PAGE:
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Friday, March 24, 2006 - Page updated at 12:00 AM

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Be Jane

When picking paint, separate the eggshell from the satin

Special to The Seattle Times

Be Jane is a new monthly home-improvement feature in digs. It's adapted from www.BeJane.com, the online community created by Heidi Baker and Eden Jarrin for women who enjoy do-it-yourself projects.

Once you choose a paint color for your home, you have one more decision to make: the paint sheen.

From satin to eggshell to flat finishes — what's it all mean, anyway?

A paint sheen (or "paint finish") refers to the degree of gloss or sheen in a paint once it's dry. Now you might know the difference between a flat and a high-gloss sheen, but it's those sheens in between — and when and how to use them — that can get confusing.

So here's a little primer on the key factors that should go into choosing a paint finish.

Hint: Cut out this page and stick it on your fridge so you're never confused again.

Flat

Appearance: This sheen has a matte appearance. There is no sheen or light-reflective qualities.

Uses: Flat paints are great for areas with dents, dings and rough surface texture. They're great for covering up obvious imperfections on walls that don't have a lot of contact with hands.

Durability: If you have children or pets, this paint sheen probably isn't the best choice, as it tends to show dirt easily and is not easy to keep clean.

Eggshell

Appearance: Eggshell paints reflect more than flat paints but only slightly. The reflective qualities of this sheen are similar to that of a real eggshell.

Uses: This sheen is a bit smoother than flat, meaning it reflects more light and is smoother to the touch. It's a great choice for use on walls.

Durability: More durable and washable than most flat paints, but not as durable as satin or semi-gloss.

Satin

Appearance: Satin sheen paints are not truly "shiny," but more like actual satin, having subtle reflective qualities. Some refer to a satin sheen as having a "silky finish." It adds just enough light to the walls to exhibit a slight glow.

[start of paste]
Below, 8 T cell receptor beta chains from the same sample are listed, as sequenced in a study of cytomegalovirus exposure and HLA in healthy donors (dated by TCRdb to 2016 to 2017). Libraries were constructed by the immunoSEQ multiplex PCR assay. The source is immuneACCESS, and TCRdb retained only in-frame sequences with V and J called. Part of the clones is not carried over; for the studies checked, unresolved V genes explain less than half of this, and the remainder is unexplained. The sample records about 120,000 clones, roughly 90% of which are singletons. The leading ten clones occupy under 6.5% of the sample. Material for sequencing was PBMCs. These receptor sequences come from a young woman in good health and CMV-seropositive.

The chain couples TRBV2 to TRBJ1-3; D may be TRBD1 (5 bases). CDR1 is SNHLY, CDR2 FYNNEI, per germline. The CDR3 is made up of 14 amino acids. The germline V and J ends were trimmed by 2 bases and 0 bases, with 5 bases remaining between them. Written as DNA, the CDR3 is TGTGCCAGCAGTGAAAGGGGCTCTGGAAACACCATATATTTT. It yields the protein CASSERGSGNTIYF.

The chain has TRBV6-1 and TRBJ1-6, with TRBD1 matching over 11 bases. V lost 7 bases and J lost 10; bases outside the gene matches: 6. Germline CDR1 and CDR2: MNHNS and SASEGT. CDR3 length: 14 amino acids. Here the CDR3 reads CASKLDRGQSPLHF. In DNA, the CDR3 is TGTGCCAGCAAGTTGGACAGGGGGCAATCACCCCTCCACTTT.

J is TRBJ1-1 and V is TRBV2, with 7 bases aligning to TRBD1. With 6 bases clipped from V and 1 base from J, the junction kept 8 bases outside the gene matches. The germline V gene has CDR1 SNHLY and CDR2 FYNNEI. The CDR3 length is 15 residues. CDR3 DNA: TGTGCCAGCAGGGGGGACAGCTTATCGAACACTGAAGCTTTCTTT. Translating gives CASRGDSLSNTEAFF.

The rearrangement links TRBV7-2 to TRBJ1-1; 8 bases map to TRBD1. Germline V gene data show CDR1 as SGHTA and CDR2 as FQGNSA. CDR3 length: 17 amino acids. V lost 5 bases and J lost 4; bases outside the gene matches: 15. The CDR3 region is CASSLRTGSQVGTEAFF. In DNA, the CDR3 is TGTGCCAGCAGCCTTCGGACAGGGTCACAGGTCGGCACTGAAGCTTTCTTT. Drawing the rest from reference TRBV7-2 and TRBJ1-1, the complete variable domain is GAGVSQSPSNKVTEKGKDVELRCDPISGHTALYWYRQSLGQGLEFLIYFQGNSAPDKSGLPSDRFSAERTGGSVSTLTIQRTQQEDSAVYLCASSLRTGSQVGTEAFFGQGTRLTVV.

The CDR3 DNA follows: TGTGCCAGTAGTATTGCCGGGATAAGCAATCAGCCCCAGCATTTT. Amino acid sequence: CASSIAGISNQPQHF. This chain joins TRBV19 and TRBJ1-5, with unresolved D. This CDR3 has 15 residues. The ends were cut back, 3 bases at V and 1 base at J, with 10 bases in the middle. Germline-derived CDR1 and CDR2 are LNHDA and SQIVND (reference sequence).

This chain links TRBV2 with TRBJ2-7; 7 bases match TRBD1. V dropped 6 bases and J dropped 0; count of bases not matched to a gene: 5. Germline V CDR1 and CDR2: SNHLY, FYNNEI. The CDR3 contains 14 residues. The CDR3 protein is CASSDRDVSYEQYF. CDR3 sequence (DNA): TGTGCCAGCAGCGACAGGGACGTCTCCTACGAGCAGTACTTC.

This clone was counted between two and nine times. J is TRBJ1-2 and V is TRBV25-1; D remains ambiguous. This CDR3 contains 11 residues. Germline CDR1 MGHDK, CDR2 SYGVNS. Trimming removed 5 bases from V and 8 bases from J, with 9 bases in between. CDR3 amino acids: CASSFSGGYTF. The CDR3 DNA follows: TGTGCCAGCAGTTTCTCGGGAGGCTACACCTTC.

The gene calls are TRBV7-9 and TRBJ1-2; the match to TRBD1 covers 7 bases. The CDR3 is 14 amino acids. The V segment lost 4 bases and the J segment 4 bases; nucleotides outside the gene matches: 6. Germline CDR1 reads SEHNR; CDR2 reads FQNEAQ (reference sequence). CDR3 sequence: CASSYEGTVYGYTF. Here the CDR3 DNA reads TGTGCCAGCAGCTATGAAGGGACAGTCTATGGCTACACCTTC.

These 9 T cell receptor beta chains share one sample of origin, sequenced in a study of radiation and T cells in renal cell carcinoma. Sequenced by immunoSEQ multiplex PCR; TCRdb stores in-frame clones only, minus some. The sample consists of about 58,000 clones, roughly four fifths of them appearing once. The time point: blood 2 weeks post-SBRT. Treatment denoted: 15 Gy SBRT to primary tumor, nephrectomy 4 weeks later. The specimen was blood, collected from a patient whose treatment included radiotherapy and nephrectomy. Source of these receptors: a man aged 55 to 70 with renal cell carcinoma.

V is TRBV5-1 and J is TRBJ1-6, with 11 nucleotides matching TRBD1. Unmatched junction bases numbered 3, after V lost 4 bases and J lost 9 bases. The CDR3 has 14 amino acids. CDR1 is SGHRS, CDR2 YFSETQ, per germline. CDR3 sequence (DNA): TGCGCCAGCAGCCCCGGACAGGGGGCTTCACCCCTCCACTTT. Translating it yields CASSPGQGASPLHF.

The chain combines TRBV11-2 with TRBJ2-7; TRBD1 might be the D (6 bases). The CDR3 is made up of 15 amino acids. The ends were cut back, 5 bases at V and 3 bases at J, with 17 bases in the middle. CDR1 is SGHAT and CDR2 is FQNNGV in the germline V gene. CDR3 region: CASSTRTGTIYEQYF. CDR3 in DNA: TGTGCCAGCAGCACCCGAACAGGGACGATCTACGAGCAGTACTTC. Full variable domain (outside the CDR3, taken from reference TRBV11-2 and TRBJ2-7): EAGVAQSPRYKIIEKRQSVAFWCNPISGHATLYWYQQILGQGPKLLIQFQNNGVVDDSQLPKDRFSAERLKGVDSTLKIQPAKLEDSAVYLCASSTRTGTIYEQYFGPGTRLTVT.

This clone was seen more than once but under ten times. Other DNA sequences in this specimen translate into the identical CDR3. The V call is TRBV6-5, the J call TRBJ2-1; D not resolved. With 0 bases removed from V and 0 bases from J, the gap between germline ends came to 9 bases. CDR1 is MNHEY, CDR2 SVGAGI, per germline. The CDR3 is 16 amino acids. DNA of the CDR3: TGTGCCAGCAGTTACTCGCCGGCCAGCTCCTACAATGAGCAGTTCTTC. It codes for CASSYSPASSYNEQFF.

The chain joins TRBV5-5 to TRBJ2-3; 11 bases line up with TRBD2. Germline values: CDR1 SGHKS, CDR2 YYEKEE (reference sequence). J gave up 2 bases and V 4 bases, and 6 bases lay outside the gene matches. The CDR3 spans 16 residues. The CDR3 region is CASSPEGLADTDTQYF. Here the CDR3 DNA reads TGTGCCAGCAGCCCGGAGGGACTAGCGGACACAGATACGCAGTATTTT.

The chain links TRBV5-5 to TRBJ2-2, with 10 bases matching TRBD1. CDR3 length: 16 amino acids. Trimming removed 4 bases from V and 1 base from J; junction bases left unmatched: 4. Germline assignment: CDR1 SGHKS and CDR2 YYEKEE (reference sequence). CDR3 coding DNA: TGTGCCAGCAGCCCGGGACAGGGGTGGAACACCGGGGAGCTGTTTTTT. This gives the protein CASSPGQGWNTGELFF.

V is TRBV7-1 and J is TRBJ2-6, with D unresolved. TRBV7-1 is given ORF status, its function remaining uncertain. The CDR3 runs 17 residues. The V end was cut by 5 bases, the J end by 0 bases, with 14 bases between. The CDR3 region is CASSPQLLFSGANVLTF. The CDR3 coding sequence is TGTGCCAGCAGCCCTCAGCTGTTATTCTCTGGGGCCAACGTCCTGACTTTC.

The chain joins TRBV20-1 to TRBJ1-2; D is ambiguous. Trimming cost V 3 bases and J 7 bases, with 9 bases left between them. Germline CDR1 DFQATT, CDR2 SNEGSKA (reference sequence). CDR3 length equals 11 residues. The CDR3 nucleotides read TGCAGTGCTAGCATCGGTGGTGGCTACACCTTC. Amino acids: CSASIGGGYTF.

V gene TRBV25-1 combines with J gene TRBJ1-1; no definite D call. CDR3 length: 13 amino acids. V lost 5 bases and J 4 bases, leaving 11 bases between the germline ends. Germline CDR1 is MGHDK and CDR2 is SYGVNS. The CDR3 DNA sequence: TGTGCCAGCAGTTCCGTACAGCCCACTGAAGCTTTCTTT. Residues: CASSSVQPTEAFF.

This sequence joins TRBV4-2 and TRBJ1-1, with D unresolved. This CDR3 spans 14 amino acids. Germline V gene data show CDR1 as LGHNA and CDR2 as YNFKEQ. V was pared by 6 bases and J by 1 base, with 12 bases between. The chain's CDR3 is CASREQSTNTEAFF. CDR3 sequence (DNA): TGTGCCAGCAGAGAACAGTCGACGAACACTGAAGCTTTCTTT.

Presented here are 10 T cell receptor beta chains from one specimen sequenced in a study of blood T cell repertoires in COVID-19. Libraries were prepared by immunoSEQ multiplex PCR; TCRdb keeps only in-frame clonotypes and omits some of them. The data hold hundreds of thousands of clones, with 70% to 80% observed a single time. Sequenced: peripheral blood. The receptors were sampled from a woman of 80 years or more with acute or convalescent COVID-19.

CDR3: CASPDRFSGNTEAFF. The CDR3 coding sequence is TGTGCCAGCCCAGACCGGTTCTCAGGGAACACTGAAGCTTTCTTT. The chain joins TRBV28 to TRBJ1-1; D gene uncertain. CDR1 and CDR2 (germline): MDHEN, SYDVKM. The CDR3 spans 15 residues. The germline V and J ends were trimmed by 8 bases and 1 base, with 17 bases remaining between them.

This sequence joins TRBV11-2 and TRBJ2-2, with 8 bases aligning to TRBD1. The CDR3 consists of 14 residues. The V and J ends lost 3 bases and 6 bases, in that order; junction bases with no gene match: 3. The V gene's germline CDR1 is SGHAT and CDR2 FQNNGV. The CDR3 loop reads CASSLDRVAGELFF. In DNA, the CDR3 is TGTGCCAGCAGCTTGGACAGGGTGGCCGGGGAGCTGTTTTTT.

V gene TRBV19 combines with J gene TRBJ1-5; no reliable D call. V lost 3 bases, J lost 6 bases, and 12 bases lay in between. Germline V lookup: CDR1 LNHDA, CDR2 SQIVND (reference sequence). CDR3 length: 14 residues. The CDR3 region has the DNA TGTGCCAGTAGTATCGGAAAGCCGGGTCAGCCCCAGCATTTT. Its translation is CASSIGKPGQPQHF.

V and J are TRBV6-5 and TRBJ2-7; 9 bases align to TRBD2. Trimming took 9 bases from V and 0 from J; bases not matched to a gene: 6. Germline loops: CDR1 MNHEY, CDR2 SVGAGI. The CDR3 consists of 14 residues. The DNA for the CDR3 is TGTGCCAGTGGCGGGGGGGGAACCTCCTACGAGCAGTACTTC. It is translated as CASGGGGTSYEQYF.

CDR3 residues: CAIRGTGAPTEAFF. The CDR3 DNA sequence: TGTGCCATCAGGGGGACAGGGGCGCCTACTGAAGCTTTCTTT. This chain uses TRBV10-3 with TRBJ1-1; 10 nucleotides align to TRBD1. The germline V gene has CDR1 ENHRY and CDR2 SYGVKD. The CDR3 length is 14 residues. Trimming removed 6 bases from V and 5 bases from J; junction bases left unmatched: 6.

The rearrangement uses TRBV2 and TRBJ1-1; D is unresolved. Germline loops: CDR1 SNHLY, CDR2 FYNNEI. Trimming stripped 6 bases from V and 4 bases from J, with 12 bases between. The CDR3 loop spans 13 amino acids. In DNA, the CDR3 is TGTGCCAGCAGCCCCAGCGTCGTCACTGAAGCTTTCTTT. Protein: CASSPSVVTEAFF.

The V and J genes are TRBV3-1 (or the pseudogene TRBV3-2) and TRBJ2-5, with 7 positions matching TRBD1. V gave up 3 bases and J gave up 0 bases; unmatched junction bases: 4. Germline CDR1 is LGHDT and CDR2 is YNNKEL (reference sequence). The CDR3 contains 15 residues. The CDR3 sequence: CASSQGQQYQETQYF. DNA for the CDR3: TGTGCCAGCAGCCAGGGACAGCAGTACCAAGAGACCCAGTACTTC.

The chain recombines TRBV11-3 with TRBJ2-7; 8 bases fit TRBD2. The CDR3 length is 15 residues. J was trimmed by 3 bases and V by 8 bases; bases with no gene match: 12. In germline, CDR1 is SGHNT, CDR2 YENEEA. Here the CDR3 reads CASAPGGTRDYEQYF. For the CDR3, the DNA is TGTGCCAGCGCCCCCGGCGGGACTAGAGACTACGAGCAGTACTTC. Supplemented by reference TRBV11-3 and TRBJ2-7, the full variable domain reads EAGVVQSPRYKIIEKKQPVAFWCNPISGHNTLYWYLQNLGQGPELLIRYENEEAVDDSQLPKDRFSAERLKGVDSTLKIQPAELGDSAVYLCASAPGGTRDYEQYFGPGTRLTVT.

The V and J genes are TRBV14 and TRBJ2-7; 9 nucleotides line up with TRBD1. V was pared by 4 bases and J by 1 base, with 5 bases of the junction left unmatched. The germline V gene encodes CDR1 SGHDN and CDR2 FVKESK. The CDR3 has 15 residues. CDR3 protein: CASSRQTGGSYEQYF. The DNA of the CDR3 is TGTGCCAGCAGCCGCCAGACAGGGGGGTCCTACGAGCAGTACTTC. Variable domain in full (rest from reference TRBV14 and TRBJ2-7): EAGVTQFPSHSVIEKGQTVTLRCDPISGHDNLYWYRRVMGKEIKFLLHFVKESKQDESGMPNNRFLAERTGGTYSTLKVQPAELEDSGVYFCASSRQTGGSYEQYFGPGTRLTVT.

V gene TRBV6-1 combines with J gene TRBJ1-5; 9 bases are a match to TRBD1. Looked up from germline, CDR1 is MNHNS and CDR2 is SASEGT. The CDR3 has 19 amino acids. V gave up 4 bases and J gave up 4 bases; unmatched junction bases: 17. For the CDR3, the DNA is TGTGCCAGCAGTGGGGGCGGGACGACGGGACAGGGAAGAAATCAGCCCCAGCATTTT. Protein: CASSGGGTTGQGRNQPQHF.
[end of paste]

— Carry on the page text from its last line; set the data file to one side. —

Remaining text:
Uses: Satin sheens are typically used for kitchens, bathrooms, hallways, kids' rooms and even some woodwork and trim.

Durability: Satin sheens are durable enough to stand up to most dirt and cleaning, and are great for high-traffic or food preparation areas.

Semi-gloss

Appearance: A semi-gloss paint reflects 35 to 50 percent of the light that hits it. This means it will have a much shinier appearance.

Uses: Many people find semi-gloss paint to be too shiny for walls though it works quite well on surfaces that get a lot of handprints, such as trim, cabinets, moldings and doors.

Durability: Semi-gloss paints tend to be much more durable, mostly because they can be easily cleaned and resist dirt and stains.

High-gloss

Appearance: High-gloss paint reflects about 75 to 80 percent of the light that hits it.

Uses: High-gloss should be limited to areas that need to be easily washable and durable. For example, you wouldn't typically paint a wall with a high-gloss paint because the reflective qualities create too much glare. High-gloss also tends to show surface imperfections.

Durability: While the high sheen allows for an easy surface to clean, any dents or dings in the paint will be visible, so take extra precautions in choosing where you use it.

Note: If you're painting over older high-gloss paint, take extra time to properly prepare the surface by de-glossing or sanding away as much of the sheen as possible — or the new paint will peel.

Copyright © 2006 The Seattle Times Company

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